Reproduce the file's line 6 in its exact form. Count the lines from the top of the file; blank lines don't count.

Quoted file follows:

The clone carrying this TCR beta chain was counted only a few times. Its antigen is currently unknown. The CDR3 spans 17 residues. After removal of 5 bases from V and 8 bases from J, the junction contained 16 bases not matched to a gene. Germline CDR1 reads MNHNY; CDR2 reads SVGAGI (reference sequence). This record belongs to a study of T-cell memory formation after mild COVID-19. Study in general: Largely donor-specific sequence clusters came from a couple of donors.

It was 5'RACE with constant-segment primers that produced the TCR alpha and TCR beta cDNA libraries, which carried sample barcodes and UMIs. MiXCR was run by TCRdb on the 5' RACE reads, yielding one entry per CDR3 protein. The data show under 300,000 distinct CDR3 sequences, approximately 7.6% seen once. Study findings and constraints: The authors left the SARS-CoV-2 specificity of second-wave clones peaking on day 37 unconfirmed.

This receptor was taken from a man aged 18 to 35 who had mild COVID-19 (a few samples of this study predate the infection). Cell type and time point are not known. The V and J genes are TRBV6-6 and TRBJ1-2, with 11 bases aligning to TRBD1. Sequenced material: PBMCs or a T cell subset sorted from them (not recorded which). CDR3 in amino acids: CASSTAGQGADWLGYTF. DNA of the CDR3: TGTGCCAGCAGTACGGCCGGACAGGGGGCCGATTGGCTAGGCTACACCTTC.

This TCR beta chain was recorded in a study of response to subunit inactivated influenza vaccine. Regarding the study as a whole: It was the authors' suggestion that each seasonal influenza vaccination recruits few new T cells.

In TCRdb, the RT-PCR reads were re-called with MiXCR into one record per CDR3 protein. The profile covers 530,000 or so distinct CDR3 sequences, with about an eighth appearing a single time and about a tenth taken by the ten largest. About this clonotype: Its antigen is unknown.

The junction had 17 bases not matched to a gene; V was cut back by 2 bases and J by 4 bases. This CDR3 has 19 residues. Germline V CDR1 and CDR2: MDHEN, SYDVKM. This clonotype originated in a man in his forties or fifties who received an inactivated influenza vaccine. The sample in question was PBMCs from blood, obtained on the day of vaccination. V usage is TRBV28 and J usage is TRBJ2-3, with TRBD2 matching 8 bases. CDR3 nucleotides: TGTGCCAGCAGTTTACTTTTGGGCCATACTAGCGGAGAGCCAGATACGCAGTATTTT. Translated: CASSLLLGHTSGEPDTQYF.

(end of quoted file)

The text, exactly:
The junction had 17 bases not matched to a gene; V was cut back by 2 bases and J by 4 bases. This CDR3 has 19 residues. Germline V CDR1 and CDR2: MDHEN, SYDVKM. This clonotype originated in a man in his forties or fifties who received an inactivated influenza vaccine. The sample in question was PBMCs from blood, obtained on the day of vaccination. V usage is TRBV28 and J usage is TRBJ2-3, with TRBD2 matching 8 bases. CDR3 nucleotides: TGTGCCAGCAGTTTACTTTTGGGCCATACTAGCGGAGAGCCAGATACGCAGTATTTT. Translated: CASSLLLGHTSGEPDTQYF.